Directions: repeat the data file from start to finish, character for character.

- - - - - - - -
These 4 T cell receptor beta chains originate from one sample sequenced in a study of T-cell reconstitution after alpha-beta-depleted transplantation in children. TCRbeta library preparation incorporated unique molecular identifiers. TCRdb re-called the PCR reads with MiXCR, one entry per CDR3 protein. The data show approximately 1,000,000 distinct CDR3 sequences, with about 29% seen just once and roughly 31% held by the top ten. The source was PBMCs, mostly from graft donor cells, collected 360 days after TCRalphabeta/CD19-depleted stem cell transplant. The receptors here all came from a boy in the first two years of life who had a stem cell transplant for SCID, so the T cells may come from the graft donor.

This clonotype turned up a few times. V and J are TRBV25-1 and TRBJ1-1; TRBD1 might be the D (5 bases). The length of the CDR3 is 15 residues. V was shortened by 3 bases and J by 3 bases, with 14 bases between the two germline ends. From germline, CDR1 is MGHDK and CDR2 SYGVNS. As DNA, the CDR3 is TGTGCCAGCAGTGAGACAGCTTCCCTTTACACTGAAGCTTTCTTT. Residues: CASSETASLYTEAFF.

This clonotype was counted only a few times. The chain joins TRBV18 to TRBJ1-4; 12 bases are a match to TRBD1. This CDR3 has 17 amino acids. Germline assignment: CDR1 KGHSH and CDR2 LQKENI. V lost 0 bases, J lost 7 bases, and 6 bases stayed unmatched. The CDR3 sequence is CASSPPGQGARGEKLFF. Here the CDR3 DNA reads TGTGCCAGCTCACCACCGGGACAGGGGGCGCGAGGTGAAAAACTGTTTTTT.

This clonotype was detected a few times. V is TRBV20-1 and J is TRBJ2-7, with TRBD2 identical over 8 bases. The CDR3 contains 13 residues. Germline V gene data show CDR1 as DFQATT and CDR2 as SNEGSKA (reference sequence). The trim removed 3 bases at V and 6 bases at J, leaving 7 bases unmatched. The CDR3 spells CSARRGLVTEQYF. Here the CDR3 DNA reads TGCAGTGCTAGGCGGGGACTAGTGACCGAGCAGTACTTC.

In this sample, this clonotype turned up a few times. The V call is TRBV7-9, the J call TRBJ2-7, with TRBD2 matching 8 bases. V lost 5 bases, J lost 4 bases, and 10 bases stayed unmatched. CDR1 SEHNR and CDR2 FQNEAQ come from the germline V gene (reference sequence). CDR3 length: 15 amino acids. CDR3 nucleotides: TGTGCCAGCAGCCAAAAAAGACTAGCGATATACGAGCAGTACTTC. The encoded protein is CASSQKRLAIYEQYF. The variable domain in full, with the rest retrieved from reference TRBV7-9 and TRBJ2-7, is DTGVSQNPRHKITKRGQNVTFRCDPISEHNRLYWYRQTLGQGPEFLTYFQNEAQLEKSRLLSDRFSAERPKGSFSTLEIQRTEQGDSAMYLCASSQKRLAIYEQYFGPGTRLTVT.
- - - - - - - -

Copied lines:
These 4 T cell receptor beta chains originate from one sample sequenced in a study of T-cell reconstitution after alpha-beta-depleted transplantation in children. TCRbeta library preparation incorporated unique molecular identifiers. TCRdb re-called the PCR reads with MiXCR, one entry per CDR3 protein. The data show approximately 1,000,000 distinct CDR3 sequences, with about 29% seen just once and roughly 31% held by the top ten. The source was PBMCs, mostly from graft donor cells, collected 360 days after TCRalphabeta/CD19-depleted stem cell transplant. The receptors here all came from a boy in the first two years of life who had a stem cell transplant for SCID, so the T cells may come from the graft donor.

This clonotype turned up a few times. V and J are TRBV25-1 and TRBJ1-1; TRBD1 might be the D (5 bases). The length of the CDR3 is 15 residues. V was shortened by 3 bases and J by 3 bases, with 14 bases between the two germline ends. From germline, CDR1 is MGHDK and CDR2 SYGVNS. As DNA, the CDR3 is TGTGCCAGCAGTGAGACAGCTTCCCTTTACACTGAAGCTTTCTTT. Residues: CASSETASLYTEAFF.

This clonotype was counted only a few times. The chain joins TRBV18 to TRBJ1-4; 12 bases are a match to TRBD1. This CDR3 has 17 amino acids. Germline assignment: CDR1 KGHSH and CDR2 LQKENI. V lost 0 bases, J lost 7 bases, and 6 bases stayed unmatched. The CDR3 sequence is CASSPPGQGARGEKLFF. Here the CDR3 DNA reads TGTGCCAGCTCACCACCGGGACAGGGGGCGCGAGGTGAAAAACTGTTTTTT.

This clonotype was detected a few times. V is TRBV20-1 and J is TRBJ2-7, with TRBD2 identical over 8 bases. The CDR3 contains 13 residues. Germline V gene data show CDR1 as DFQATT and CDR2 as SNEGSKA (reference sequence). The trim removed 3 bases at V and 6 bases at J, leaving 7 bases unmatched. The CDR3 spells CSARRGLVTEQYF. Here the CDR3 DNA reads TGCAGTGCTAGGCGGGGACTAGTGACCGAGCAGTACTTC.

In this sample, this clonotype turned up a few times. The V call is TRBV7-9, the J call TRBJ2-7, with TRBD2 matching 8 bases. V lost 5 bases, J lost 4 bases, and 10 bases stayed unmatched. CDR1 SEHNR and CDR2 FQNEAQ come from the germline V gene (reference sequence). CDR3 length: 15 amino acids. CDR3 nucleotides: TGTGCCAGCAGCCAAAAAAGACTAGCGATATACGAGCAGTACTTC. The encoded protein is CASSQKRLAIYEQYF. The variable domain in full, with the rest retrieved from reference TRBV7-9 and TRBJ2-7, is DTGVSQNPRHKITKRGQNVTFRCDPISEHNRLYWYRQTLGQGPEFLTYFQNEAQLEKSRLLSDRFSAERPKGSFSTLEIQRTEQGDSAMYLCASSQKRLAIYEQYFGPGTRLTVT.